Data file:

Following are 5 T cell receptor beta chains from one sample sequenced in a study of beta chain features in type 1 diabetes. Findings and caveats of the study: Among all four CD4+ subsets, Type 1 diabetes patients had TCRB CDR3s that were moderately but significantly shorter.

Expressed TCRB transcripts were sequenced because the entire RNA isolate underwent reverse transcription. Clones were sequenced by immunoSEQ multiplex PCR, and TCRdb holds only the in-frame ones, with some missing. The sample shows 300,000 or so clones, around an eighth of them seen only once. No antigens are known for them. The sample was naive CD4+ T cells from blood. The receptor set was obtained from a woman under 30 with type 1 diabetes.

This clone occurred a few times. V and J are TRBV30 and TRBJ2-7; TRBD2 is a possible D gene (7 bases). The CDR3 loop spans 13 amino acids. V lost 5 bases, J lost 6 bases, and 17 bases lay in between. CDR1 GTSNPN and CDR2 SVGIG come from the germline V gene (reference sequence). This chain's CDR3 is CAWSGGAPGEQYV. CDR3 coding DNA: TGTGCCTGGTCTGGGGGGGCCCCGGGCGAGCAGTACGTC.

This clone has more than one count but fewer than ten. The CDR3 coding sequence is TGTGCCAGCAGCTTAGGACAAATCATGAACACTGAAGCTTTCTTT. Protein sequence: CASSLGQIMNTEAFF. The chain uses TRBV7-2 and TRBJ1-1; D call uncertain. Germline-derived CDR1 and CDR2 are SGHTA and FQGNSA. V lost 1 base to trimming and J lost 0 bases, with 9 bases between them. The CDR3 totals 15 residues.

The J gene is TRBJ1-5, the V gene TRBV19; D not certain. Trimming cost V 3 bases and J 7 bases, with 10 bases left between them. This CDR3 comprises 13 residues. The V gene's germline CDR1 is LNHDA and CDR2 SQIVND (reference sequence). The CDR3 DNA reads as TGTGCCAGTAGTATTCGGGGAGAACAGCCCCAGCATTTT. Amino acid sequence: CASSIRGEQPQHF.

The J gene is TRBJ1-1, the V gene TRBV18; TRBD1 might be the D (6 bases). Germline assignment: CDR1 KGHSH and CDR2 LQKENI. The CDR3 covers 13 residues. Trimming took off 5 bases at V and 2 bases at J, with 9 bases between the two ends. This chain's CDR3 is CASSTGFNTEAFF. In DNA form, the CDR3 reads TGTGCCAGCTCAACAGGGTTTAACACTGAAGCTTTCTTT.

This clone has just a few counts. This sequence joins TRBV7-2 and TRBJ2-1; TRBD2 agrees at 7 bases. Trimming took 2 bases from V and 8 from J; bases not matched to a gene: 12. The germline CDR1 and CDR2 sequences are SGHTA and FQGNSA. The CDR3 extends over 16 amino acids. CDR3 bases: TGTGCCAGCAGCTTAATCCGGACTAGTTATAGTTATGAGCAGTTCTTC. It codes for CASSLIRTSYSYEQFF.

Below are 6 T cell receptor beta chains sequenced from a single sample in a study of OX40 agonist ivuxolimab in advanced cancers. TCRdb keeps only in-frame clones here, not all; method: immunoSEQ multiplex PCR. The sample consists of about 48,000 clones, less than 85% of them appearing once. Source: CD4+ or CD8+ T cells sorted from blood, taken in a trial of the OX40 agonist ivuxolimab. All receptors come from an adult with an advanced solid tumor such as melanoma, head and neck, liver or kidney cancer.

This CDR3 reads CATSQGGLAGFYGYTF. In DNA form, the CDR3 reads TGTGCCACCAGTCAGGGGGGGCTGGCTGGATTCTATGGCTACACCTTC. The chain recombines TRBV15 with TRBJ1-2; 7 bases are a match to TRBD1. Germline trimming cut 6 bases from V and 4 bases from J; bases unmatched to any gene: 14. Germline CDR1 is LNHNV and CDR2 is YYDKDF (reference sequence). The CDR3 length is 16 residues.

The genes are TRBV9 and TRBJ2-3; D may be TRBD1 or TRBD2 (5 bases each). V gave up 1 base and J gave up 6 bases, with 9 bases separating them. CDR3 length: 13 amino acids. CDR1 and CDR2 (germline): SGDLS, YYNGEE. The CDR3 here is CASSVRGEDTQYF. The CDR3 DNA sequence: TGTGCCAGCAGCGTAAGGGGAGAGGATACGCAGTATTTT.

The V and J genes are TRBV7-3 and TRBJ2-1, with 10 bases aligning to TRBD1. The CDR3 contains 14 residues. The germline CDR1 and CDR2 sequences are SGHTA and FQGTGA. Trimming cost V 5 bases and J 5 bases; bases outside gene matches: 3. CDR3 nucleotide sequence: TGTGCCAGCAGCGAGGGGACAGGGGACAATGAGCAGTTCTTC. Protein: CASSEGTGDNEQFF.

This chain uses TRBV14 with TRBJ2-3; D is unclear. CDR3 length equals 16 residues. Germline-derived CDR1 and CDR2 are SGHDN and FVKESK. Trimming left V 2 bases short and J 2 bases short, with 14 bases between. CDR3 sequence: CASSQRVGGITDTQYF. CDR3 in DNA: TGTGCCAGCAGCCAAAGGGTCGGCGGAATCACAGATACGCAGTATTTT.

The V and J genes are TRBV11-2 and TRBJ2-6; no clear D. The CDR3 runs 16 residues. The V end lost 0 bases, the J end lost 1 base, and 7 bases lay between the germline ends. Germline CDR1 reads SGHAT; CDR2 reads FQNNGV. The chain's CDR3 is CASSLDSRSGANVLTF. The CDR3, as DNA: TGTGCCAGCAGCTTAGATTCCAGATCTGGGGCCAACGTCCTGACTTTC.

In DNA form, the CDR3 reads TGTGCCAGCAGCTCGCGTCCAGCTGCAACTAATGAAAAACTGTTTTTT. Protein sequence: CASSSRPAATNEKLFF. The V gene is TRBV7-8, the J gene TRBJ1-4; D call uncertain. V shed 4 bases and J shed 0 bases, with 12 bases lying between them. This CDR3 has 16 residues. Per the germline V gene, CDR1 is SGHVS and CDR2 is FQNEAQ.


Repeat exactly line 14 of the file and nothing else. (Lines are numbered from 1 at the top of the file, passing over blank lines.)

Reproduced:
In DNA form, the CDR3 reads TGTGCCAGCAGCTCGCGTCCAGCTGCAACTAATGAAAAACTGTTTTTT. Protein sequence: CASSSRPAATNEKLFF. The V gene is TRBV7-8, the J gene TRBJ1-4; D call uncertain. V shed 4 bases and J shed 0 bases, with 12 bases lying between them. This CDR3 has 16 residues. Per the germline V gene, CDR1 is SGHVS and CDR2 is FQNEAQ.